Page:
Through flashbacks, we learn that his mother and father are two very gifted musicians who meet only once on a magical night where music brings them together. His mother plays the cello in an orchestra, and his father is lead guitar and singer for a rock band. One night, they each have absolutely amazing performances, seperately of course. The magic of cinema however melds these two performances together into what has become one of my favorite tracks on the movie soundtrack as it jumps back and forth from the formal concert hall to the dark and smoky club joining classical Bach with a heartfelt rock ballad that really must move anyone with the smallest love of music.
After their respective concerts, the two musicians, still dazed with wonder at the intensity of their performances are dragged to a party by their friends where they meet on the rooftop where they have both gone to escape the crowd and ponder on the wonder of their music. In a beautifully directed scene, they meet, talk briefly and then, to the sound of a street performer playing Van Morrison's "Moondance" on a harmonica they fall instantly in love.
The next morning, fate intervenes to seperate them. He by his bandmates, she by her controlling father. He never knows that he has fathered a child, but continues to pine for her, even writing a song about her which is another great track on the soundtrack cd.
She carries the child to term, but before giving birth is hit by a car and when she wakes up in the hospital, her father tells her the child has died.
Both parents fall into a depression, and abandon their music. Meanwhile, Evan grows up in the boy's home, hearing the music and hoping for a chance to play it for a large enough audience to call them back to him. Eventually, he runs away from the home and makes his way to the city where he does finally get a chance to learn to perform music. Robin Williams plays an eerily insane character who is easy to love, hate, and fear simultaneously. "The Wizard" is a sort of modern day Fagin who teaches his youthful gang to panhandle for money by playing music instead of thievery.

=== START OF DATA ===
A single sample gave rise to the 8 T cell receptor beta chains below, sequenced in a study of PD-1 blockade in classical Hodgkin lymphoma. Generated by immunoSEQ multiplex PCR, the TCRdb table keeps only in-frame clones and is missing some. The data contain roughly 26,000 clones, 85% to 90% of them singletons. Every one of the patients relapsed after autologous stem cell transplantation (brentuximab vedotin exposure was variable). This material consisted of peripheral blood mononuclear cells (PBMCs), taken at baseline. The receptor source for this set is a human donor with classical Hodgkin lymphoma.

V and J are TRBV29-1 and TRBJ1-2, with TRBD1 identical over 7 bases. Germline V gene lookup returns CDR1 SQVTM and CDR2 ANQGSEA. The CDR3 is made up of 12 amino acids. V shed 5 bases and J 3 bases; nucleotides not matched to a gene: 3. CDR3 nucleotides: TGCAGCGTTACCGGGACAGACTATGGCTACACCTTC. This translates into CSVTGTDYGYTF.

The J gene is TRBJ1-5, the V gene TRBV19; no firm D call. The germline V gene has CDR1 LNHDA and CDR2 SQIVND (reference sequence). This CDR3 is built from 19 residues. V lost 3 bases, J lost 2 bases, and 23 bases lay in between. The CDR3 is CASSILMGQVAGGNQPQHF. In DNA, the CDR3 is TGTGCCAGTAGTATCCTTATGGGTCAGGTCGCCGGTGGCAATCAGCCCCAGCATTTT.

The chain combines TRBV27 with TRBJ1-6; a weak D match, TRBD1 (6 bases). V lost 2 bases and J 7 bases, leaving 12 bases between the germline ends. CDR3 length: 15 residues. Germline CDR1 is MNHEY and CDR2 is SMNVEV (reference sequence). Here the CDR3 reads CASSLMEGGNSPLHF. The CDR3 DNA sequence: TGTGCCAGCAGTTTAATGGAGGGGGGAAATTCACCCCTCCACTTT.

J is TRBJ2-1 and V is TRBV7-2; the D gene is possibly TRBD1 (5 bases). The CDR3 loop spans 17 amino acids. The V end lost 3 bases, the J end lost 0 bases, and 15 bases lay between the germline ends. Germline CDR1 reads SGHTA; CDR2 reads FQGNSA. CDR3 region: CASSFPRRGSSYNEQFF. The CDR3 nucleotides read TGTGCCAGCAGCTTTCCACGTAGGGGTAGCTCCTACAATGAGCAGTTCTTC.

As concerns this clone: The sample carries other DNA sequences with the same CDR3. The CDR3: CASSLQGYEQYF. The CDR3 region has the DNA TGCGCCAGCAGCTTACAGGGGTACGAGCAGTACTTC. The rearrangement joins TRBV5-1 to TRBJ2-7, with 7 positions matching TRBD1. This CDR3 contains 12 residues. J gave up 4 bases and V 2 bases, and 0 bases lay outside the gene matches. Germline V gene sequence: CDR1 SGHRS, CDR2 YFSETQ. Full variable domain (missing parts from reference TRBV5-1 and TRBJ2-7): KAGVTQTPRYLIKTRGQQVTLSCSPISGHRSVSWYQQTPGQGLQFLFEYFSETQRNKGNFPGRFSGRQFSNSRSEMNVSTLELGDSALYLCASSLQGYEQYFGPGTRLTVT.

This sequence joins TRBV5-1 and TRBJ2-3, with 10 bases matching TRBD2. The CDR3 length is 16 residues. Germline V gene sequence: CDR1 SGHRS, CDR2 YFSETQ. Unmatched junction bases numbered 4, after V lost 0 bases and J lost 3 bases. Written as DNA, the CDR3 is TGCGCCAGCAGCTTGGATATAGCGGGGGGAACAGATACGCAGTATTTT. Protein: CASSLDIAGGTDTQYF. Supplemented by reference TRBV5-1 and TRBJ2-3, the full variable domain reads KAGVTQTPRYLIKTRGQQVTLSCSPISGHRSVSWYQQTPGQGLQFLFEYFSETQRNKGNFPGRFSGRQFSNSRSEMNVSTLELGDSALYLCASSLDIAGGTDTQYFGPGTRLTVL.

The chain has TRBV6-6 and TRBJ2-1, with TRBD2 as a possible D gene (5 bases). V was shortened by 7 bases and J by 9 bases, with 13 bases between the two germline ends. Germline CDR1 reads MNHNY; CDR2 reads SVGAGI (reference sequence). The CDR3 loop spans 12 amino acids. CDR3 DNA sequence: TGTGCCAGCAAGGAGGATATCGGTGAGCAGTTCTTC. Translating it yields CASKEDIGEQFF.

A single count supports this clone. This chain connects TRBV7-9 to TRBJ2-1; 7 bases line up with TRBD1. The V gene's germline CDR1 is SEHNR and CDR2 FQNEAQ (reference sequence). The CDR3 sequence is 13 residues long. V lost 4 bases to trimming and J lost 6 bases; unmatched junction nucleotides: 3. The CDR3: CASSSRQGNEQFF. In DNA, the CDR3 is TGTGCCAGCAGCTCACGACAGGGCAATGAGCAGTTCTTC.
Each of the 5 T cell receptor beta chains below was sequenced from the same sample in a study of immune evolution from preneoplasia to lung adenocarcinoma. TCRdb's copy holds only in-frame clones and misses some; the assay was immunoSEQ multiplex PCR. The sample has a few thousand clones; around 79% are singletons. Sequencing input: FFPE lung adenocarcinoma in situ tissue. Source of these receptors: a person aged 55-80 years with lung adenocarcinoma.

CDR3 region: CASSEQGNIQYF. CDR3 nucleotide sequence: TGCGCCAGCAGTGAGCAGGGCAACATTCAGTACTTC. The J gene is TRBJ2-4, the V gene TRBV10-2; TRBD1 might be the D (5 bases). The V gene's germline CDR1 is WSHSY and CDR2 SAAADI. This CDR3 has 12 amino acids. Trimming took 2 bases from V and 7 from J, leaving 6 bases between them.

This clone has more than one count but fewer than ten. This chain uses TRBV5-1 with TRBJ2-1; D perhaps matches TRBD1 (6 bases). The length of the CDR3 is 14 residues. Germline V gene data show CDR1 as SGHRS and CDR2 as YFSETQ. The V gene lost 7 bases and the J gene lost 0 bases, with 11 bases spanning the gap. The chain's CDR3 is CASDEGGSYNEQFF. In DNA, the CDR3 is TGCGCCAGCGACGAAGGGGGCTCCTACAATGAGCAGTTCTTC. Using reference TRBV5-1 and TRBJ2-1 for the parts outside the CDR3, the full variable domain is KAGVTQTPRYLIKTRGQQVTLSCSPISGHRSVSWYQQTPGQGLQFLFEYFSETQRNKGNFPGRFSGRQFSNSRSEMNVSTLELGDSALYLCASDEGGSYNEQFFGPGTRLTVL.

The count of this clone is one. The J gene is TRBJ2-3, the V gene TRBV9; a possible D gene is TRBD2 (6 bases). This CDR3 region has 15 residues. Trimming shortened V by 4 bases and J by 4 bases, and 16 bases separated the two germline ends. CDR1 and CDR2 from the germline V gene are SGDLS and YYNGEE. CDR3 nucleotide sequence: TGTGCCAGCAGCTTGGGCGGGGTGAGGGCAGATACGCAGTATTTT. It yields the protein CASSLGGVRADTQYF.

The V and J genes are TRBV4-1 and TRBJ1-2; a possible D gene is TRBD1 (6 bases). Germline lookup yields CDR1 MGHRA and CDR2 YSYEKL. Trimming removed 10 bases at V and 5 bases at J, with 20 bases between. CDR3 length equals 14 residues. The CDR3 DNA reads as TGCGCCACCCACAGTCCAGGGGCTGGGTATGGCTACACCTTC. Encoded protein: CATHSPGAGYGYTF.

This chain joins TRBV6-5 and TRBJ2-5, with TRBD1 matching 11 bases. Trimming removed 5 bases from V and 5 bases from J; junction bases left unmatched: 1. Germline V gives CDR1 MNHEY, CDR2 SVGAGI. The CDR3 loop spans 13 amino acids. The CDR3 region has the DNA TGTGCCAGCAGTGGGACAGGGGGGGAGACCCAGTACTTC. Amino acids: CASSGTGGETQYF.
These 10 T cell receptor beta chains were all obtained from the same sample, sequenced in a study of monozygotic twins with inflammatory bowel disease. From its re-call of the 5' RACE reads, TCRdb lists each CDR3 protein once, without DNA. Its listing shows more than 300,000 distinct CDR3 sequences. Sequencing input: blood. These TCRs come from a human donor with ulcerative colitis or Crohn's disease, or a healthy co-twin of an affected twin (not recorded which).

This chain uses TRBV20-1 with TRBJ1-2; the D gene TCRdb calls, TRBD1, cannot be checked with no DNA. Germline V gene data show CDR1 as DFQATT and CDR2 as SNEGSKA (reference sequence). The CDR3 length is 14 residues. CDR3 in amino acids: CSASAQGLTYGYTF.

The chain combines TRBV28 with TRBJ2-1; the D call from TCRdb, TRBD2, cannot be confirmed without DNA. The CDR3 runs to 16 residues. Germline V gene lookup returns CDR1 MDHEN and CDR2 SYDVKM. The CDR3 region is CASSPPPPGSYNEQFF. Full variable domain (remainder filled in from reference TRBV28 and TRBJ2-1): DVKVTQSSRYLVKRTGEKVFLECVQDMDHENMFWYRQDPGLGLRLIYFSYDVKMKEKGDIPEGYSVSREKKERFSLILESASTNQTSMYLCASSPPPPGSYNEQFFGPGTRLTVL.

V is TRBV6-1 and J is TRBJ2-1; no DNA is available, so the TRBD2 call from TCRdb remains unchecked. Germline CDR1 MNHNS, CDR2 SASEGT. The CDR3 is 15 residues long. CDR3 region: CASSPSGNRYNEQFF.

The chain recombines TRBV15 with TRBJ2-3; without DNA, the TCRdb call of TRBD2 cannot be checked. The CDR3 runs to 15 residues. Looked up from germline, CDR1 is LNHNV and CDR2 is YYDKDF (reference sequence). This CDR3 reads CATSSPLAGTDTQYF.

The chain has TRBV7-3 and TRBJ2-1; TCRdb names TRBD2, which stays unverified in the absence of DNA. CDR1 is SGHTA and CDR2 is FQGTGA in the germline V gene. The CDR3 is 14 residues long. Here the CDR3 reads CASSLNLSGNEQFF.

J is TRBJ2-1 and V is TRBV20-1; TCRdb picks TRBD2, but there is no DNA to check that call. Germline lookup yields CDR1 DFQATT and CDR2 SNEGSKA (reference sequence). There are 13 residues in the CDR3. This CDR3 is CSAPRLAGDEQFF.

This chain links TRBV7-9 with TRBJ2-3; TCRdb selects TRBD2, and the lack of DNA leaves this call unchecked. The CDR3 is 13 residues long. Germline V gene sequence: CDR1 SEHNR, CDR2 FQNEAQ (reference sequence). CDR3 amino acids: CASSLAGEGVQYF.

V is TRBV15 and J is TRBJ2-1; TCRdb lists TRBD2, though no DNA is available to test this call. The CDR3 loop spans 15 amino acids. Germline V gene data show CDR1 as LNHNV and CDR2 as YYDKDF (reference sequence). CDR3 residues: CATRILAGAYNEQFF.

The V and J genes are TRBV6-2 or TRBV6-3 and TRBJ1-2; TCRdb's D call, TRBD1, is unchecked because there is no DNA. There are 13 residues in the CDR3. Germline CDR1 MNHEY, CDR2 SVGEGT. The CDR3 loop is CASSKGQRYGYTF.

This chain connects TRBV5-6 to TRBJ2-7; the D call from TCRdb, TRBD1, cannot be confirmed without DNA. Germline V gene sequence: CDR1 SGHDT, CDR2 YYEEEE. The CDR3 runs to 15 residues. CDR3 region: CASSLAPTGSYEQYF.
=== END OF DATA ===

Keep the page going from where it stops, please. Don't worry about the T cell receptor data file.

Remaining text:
Eventually Evan is discovered by someone who is able to get him admitted to the Julliard school where he writes the August Rhapsody as the piece of music that will finally bring his parents back to him. His innate musical genius is such that he is even given the opportunity to have the New York Philharmonic perform his work in a concert in Central Park.
Although the final climactic scene is largely predictable, I found myself holding my breath with watering eyes as Evan's music crescendoed. I think it is the music as much as anything that allows the dramatic tension to be preserved, and which keeps the viewer invested in the final scene despite its formulaic happy ending. As his parents make their way through the crowd, drawn by the music that they have both been hearing throughout the eleven years of their seperation one feels almost to shout at them to find each other, and to find the wonderful, sweet and talented son that neither of them knew that they had.
In the end, the ending is happy; and that is no surprise. But I was left breathless by this wonderful movie. Most of all, the soundtrack is the driving force behind everything good about this movie. I have nothing really bad to say about it. It is a movie that I will not hesitate to watch over and over again, if only to listen to the wonderful music.
If you have any love for music at all, or would like to, then you must take the time to watch August Rush.
You will never be able to listen to music in the same way again.

Monday May 19, 2008 - 11:11pm (EDT)
© 2008 Tyler Willson. All rights reserved